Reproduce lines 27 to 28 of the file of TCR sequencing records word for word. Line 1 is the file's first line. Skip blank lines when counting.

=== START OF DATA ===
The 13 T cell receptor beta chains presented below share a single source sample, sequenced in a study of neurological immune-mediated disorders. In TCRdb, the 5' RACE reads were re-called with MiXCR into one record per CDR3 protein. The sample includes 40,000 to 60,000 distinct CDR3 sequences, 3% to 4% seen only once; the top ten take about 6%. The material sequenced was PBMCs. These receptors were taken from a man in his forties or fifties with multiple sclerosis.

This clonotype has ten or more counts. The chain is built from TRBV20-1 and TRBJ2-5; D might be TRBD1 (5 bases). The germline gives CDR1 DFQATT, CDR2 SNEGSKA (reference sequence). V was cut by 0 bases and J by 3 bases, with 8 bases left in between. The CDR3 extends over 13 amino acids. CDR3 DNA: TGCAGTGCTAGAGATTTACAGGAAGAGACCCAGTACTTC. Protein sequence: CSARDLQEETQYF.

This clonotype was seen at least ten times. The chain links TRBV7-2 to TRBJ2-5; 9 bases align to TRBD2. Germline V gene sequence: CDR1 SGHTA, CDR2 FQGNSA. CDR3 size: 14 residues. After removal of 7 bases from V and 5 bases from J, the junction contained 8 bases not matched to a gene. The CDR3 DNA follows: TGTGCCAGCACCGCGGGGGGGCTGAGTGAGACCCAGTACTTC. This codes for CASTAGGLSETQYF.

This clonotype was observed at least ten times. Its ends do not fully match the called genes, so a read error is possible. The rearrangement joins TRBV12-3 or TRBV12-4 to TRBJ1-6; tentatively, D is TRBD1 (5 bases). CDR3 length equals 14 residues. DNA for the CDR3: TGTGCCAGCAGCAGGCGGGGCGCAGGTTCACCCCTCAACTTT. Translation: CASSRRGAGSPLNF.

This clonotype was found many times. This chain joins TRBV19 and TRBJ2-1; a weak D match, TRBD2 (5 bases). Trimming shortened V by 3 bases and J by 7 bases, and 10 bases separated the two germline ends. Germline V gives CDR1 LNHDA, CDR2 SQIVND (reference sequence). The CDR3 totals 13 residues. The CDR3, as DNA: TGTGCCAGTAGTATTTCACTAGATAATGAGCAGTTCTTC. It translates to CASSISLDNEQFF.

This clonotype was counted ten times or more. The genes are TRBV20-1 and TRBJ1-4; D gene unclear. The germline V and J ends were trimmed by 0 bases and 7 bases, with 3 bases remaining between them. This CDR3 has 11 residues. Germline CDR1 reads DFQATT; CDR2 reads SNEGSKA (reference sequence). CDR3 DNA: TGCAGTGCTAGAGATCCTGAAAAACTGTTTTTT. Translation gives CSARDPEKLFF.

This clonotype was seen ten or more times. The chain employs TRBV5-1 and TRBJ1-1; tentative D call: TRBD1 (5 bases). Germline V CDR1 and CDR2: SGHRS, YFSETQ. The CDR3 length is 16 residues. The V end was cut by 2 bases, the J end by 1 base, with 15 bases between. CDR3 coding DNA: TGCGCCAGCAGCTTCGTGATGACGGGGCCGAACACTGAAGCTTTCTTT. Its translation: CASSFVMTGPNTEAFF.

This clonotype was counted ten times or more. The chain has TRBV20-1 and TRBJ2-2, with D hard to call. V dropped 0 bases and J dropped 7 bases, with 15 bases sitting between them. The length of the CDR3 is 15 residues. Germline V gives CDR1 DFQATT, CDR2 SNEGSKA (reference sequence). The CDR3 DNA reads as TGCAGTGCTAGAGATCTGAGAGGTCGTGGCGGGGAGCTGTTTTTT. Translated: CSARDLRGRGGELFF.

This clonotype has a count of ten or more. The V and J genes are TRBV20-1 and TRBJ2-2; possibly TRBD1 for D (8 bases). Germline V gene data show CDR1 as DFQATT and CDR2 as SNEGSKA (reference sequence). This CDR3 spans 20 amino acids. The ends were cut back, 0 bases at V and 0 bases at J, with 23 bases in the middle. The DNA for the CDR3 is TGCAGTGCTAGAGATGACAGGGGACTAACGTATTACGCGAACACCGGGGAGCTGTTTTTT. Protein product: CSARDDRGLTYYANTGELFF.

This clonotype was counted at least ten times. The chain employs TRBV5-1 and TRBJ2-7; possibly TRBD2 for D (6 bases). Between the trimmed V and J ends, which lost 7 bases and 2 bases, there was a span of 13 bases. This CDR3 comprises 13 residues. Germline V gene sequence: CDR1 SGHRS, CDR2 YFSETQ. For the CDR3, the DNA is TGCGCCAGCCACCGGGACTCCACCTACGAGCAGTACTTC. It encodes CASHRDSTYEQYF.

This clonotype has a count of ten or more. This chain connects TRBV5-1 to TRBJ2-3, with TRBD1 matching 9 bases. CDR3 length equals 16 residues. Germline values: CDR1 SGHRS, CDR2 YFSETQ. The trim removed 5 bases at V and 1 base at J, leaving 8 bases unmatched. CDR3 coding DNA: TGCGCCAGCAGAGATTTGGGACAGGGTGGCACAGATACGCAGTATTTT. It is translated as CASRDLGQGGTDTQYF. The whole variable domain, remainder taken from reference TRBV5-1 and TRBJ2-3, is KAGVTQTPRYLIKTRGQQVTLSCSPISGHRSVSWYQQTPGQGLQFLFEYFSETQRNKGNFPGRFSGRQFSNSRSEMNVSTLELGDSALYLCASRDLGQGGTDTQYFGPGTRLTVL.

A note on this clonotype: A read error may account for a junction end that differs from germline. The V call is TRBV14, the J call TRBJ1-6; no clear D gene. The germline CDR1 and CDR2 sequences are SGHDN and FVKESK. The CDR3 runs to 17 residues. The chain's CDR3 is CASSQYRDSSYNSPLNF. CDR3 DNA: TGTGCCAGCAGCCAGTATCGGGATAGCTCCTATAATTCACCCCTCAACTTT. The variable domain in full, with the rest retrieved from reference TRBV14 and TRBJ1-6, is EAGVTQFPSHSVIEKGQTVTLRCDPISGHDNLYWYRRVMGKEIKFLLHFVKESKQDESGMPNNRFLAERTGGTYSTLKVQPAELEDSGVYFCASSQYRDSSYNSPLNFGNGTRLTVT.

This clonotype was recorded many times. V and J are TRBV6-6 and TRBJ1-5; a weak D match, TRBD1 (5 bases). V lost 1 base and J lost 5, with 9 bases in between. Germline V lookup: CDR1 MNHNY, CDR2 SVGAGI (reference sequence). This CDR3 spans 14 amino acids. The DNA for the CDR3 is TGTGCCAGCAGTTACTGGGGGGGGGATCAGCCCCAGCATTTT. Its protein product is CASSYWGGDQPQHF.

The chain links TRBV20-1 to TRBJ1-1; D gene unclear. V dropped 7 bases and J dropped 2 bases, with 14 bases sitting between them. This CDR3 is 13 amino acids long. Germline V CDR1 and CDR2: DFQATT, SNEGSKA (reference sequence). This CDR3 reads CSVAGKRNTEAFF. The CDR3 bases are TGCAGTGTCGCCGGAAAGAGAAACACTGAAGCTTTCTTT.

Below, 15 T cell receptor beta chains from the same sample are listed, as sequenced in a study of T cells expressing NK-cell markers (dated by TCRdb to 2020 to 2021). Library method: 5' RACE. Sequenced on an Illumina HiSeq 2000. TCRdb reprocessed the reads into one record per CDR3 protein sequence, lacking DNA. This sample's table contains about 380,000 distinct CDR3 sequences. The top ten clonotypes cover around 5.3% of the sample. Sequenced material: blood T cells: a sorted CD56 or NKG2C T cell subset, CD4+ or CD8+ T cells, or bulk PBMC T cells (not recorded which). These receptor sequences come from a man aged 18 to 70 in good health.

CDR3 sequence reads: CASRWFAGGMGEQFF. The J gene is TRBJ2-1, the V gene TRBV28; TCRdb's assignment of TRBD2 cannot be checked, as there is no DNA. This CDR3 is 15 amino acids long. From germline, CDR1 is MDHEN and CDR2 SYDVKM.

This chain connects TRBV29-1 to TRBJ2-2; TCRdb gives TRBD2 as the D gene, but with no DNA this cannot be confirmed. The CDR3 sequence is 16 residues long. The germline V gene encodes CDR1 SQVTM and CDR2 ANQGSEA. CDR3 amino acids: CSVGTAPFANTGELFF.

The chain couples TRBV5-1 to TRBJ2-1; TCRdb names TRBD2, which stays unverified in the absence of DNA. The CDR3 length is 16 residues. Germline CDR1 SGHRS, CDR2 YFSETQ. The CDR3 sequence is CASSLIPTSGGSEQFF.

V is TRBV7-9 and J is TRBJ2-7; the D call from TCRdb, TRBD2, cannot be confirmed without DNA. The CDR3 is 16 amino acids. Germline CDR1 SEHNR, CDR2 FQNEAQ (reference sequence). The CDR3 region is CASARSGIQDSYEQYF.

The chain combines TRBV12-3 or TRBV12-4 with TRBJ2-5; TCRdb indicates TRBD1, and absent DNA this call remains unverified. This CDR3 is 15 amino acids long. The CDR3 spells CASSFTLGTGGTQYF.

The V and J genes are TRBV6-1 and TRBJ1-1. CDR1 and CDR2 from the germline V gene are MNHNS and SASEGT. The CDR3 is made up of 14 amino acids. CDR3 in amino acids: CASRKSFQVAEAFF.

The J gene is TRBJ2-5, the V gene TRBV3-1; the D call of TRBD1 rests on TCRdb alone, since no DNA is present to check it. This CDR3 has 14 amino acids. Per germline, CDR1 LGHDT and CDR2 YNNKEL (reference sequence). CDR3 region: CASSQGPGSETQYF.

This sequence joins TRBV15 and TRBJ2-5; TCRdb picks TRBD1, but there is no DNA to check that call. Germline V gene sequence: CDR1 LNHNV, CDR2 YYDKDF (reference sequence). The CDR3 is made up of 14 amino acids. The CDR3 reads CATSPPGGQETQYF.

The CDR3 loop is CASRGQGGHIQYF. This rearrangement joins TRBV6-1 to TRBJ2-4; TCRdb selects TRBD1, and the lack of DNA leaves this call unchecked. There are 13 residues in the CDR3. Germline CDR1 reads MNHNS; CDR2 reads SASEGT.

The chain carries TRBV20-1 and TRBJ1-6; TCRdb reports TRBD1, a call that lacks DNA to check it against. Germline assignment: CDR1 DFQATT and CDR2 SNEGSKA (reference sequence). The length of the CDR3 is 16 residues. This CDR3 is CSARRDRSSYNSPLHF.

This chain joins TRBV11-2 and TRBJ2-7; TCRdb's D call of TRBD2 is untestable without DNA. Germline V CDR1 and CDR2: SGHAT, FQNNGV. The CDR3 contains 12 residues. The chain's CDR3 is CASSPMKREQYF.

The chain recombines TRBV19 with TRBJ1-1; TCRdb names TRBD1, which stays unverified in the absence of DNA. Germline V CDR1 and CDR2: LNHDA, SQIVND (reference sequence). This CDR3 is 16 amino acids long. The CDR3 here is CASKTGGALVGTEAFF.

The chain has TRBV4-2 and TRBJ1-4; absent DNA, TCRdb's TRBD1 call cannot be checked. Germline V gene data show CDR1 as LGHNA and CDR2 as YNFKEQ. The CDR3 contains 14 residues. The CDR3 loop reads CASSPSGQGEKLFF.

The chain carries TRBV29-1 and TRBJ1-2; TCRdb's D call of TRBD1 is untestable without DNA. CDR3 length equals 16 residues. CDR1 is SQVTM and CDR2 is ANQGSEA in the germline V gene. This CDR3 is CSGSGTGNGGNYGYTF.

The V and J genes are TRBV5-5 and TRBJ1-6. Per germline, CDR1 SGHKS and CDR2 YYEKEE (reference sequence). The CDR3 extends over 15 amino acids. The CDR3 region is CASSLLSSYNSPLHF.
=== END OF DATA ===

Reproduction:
The chain recombines TRBV19 with TRBJ1-1; TCRdb names TRBD1, which stays unverified in the absence of DNA. Germline V CDR1 and CDR2: LNHDA, SQIVND (reference sequence). This CDR3 is 16 amino acids long. The CDR3 here is CASKTGGALVGTEAFF.

The chain has TRBV4-2 and TRBJ1-4; absent DNA, TCRdb's TRBD1 call cannot be checked. Germline V gene data show CDR1 as LGHNA and CDR2 as YNFKEQ. The CDR3 contains 14 residues. The CDR3 loop reads CASSPSGQGEKLFF.